SUVs aren’t going away. It’s a fact that has progressively become all too clear over my last twenty-odd years of suburban and urban commuting. For decades I sat in traffic behind these rolling billboards advertising the driver’s overcompensation for something they were lacking, something that was too small, or perhaps something that just doesn’t work any more. Last year I finally gave in. The fact is I like to see ahead of the car in front of me. It’s partly a control thing, and partly a defensive driving thing. Yes folks, after years of decrying them as the spawn of de debbil himself, I drank the Kool-Aid.
It’s worse than that: I’ve actually bought two of them in the past year. My current daily commuting appliance is a very nice, ordinary, blends-in-with-the-scenery Toyota Highlander, bought specifically 1) so I could see in traffic, 2) so I could carry up to 7 people since the kids have outgrown the backwards seat in my wife’s wagon, and 3) because it’s a hybrid and I have one of Northern Virginia’s grandfathered plates that lets me drive in the carpool lane by myself – thus shaving about 30 minutes off my commute each way. But I only bought that after I’d dipped my toes in the SUV water with a 1999 Mercedes ML320, which is ten times the truck that the Toyota is, but was also as finicky as one would expect from a 14 year-old rusty German truck built in America. Now, as capable as the 320 was, the hot ticket in the original ML-Class was the monster-motored AMG ML55 just like this one available in Merritt Island, Florida. What’s more, at an astoundingly low $6,500, this could very well represent the cheapest path to ownership of a fully functional, non-train-wreck AMG Mercedes.
The Mercedes-Benz W163 ML-Class was the company’s first foray into the mass luxury SUV market. They were no strangers to the genre, having produced the Gelandewagen (or G-Class) since the 1970s, but that car – originally designed for military and more utilitarian use – was expensive and never produced in the numbers that Mercedes hoped to achieve with a vehicle specifically designed to compete in the same segment as the Grand Cherokee, Explorer, and Discovery, and aimed squarely at the United States. What Mercedes did very well, was to design and build a vehicle with competence as a “go anywhere” off-roader in mind, but knowing also that the majority would never see anything put the paved bliss of suburbia. Unfortunately, like much of the Mercedes range from the same time frame, there were electronic and body/hardware integrity issues that plagued the MLs and gave them a less than stellar reputation. I remember when I told my father that I bought the ML320, his response was “is that one of those made in Alabama? That really is totally stupid!”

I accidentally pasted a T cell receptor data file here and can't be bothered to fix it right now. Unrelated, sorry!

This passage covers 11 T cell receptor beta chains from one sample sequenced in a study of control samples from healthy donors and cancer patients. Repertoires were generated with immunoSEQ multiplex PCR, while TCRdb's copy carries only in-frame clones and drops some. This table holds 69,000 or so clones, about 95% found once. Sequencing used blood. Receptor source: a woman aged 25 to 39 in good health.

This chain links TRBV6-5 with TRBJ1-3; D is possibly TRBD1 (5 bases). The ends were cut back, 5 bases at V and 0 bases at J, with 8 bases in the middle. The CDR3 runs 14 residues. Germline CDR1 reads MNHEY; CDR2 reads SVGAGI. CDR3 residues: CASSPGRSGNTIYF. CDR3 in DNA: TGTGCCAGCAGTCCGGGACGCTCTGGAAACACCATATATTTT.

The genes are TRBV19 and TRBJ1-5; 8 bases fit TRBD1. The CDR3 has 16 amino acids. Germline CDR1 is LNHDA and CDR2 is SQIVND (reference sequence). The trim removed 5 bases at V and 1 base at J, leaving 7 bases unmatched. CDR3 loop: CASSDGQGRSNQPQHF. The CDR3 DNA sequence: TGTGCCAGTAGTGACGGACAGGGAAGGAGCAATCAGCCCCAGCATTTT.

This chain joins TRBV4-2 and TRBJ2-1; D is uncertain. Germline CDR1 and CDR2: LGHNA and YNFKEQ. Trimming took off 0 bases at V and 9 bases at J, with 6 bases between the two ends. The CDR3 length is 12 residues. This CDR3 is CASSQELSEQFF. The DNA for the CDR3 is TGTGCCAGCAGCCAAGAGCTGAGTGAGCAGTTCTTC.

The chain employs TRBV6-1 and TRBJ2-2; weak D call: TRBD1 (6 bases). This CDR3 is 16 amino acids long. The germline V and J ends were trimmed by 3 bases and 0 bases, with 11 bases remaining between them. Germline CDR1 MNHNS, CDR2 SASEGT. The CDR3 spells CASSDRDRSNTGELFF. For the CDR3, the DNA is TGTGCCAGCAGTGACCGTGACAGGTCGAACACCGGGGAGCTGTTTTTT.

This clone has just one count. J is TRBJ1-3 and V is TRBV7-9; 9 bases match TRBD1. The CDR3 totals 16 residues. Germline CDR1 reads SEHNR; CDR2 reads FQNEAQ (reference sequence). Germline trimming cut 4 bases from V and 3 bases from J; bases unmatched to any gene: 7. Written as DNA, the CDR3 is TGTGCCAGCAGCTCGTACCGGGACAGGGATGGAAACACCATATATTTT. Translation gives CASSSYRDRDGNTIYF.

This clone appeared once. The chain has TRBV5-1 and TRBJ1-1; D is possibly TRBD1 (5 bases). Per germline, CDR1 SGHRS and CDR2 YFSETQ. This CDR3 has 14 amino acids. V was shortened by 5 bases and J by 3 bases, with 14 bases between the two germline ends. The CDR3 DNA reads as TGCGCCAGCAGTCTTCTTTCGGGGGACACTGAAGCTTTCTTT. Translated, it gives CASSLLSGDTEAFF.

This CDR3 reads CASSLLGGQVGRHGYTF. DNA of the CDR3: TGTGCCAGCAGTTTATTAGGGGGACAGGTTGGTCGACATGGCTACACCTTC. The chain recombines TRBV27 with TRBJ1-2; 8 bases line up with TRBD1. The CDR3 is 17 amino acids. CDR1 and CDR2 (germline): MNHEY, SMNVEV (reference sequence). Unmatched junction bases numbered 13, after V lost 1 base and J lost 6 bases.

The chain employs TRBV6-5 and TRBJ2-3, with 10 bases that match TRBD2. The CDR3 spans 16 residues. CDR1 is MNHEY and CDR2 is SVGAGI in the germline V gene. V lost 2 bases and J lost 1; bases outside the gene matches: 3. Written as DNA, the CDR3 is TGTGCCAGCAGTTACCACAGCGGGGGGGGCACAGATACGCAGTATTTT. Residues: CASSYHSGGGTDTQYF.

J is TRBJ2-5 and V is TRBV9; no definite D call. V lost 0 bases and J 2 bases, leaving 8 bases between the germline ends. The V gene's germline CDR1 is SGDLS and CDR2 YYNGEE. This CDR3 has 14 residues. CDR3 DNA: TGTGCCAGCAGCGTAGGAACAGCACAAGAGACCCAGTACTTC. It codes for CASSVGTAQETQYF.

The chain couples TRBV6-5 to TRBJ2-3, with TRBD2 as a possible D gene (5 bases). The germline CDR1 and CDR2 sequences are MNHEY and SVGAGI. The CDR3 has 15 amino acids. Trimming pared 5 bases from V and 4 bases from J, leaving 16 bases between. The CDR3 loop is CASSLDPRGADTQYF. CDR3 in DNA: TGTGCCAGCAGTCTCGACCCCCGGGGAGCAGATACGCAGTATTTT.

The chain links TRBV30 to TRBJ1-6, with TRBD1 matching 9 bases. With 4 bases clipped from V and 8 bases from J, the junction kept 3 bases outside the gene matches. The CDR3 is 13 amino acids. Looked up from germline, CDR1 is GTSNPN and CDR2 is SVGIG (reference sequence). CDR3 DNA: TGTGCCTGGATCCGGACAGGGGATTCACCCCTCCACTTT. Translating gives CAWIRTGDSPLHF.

To be honest, I’ve had better built cars than the ML, and mine was rusting and liked to throw the occasional “check engine” light for sport. But on the road I found that not only did I kind-of like sitting up high in the traffic, but the thing felt like it was glued to the street. Once I realized that I could still face myself in the mirror AND drive an SUV I decided to get one that would work for me as an everyday car, hence the Highlander. Although the Highlander really does feel like a car pretending to be a truck, where the ML felt like a truck that could pass as smaller truck. But none of that is what the ML55 AMG is about, is it? Here we have a wonderfully competent vehicle, rust free thanks to living in the sunbelt, that has AMG’s pounding 342hp M113 V8 that can hurtle it to 60mph in about 6 seconds and on to a top speed of 150.
And it can handle, too. The ML55 has a stiffer suspension than the run-of-the-mill MLs, combined with bigger anti-roll bars and wide AMG alloy wheels. For a truck, the stock 50-series tires are remarkably low-profile – especially if you have any intention of using it off-road – but they deliver feel that would put many contemporary sports sedans to shame. The speed-sensitive rack-and-pinion steering also delivers feel, but can get a little fidgety on center. Brakes are upgraded from lesser MLs as well which is welcome given the friction needed to slow 2.5 tons of steel from 150mph to zilch. This thing is oodles of fun on any surface, yet does have the obligatory traction control should you overcook it – which is no easy task.
As a car guy, I never thought I would give a hoot about SUVs. But I have to admit that I think they do serve a purpose beyond simply announcing to the world how small or non-extant your privates are. I also think that an SUV can be a blast for people who enjoy driving, too. That is if, like this car, they can offer some punch you can play with while still doing those things that we really want our big cars to do like keep us cool in summer, keep our buns warm, cater to just about every whim at the touch of a button, and even tell us where to go. That last one, however, is a bit of a challenge here. With the old version Mercedes Nav, you’re better-off having an iPhone or a TomTom to get you where you need to go. The stereo sounds okay, though.
This car’s 185,000 miles should not frighten anyone who knows anything about the AMG M113 motor. They are nearly bulletproof if – as with most modern Mercs – they have had their oil service and regular maintenance on a regular basis. Beyond that, both interior and exterior condition would suggest much lower miles, as would the fact that the owner reports that “everything” seems to work, with the exception of the trip computer – but chances are you really don’t want to know the mileage this thing is giving you, do you? In sum, the ML55 is another testament to our assertion that people who enjoy driving can have fun in just about anything. In this case you can have fun just about anywhere, too.